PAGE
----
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By Deena Beasley
LOS ANGELES, Feb 3 (Reuters) - Casino operator Wynn Resorts Inc (WYNN.O) said on Tuesday it would cut the wages of its salaried workers in Las Vegas and reduce work weeks for its full-time hourly employees to avoid cutting jobs.
“In effect, everybody makes a little bit less money, but everyone keeps their job,” Chairman and Chief Executive Steven Wynn said on a conference call with analysts and investors. “We don’t want anybody on unemployment here.”
Competitors like MGM Mirage (MGM.N), Las Vegas Sands Corp (LVS.N) and Harrah’s Entertainment [HAMLEH.UL] have been laying off workers as recession-weary consumers and businesses cut back on extras like travel and gambling.
Wynn, which recently opened a second casino on the Las Vegas Strip, said it would eliminate 2009 bonuses and suspend its program of matching 401-K retirement plan contributions.
Wynn expects to save $75 million to $100 million annually.
In December, the company opened the $2.3 billion, 2,000-room Encore, which is adjacent to Wynn Las Vegas, the company’s 3-year-old luxury casino hotel.
“We spent a ton of money in November, December and January getting this place off the ground,” Wynn said. “These expenses occurred, of course, at a time when the economy of America, and Las Vegas in particular, was softening.”
To fill the new resort, Wynn dropped room rates — an action which reverberated across the Strip.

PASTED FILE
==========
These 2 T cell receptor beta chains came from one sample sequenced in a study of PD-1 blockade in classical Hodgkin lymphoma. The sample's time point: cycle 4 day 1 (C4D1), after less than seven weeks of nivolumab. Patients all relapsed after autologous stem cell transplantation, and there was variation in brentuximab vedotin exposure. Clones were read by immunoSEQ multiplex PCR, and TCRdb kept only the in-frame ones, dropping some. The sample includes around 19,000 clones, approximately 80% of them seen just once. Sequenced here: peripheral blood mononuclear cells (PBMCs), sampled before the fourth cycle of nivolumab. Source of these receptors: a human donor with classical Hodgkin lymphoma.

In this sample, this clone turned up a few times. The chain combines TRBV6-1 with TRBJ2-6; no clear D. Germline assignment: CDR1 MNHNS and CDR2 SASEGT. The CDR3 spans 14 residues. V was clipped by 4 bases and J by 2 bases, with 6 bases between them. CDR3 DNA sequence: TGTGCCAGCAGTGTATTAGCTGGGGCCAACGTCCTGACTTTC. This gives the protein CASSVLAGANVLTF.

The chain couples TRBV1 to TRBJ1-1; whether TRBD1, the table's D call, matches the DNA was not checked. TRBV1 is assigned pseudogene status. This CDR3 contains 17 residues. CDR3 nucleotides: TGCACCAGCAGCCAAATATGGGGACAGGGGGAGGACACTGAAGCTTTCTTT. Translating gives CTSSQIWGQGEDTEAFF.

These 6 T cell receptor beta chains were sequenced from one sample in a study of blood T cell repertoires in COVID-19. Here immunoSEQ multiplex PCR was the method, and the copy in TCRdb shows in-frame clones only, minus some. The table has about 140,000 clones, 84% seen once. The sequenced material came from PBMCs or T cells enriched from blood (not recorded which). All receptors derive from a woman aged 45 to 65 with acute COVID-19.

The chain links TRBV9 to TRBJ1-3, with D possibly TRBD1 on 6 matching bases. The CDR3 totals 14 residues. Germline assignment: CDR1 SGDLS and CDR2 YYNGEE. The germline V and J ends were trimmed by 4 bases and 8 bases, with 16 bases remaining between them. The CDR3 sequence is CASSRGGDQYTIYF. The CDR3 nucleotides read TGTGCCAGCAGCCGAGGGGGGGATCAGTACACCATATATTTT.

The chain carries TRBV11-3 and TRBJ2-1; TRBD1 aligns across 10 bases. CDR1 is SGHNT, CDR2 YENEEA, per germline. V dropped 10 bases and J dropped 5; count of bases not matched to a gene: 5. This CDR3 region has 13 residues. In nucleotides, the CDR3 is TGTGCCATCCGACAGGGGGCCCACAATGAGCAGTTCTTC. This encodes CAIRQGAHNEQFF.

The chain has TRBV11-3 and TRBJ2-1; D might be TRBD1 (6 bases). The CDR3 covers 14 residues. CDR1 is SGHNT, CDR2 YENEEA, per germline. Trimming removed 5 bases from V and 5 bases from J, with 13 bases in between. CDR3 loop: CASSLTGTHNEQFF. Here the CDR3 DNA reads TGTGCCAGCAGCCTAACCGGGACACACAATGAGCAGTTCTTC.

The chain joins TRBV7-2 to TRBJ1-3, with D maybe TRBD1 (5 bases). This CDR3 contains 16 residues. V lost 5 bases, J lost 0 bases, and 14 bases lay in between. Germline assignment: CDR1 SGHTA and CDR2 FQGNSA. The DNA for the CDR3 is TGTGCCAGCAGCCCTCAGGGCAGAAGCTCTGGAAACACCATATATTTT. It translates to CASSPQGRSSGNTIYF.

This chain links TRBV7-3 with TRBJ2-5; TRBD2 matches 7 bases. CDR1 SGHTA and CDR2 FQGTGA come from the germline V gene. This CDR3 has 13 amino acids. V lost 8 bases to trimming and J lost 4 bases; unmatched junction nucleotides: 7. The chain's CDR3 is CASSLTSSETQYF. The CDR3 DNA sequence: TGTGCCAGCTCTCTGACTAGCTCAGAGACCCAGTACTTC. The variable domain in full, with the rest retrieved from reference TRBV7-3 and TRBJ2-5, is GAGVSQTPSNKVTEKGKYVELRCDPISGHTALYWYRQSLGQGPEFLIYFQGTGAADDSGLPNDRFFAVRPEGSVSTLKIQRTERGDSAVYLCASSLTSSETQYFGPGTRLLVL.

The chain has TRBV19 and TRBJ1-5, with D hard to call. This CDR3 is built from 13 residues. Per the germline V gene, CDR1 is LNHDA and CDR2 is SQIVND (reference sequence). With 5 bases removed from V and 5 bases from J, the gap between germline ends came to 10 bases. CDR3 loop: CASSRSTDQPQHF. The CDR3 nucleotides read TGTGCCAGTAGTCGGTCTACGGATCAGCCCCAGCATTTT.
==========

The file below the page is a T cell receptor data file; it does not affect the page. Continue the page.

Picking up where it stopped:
“Unfortunately this is a sign of the times in Las Vegas, even high-end properties are not immune,” said Matthew Jacob, an analyst at Majestic Research.
Resorts like Wynn Las Vegas and Encore are designed to provide high levels of service and investors will be watching to see if the announced cutbacks affect trends further, he said.
Wynn Resorts also operates a casino-hotel in the Chinese gambling enclave of Macau, but has no plans to institute similar cost savings there.
“Our business in Macau is at levels that don’t dictate this sort of measure,” Wynn said.
The company said it has a strong balance sheet with over $1 billion of cash on hand and $375 million of debt maturing over the next two years.
Shares of Wynn, which fell 3 percent to close at $28.82 on Nasdaq, were unchanged after hours. The stock has fallen about 77 percent over the past year, but shares of MGM and Sands have fared even worse.
“It would be absolutely amazing to me if these stocks don’t continue to come under pressure,” Wynn said. “It’s a buying opportunity at some point.” (Reporting by Deena Beasley, Editing by Toni Reinhold, Richard Chang) (firstname.lastname@example.org; 1-213-955-6746; Reuters Messaging: email@example.com)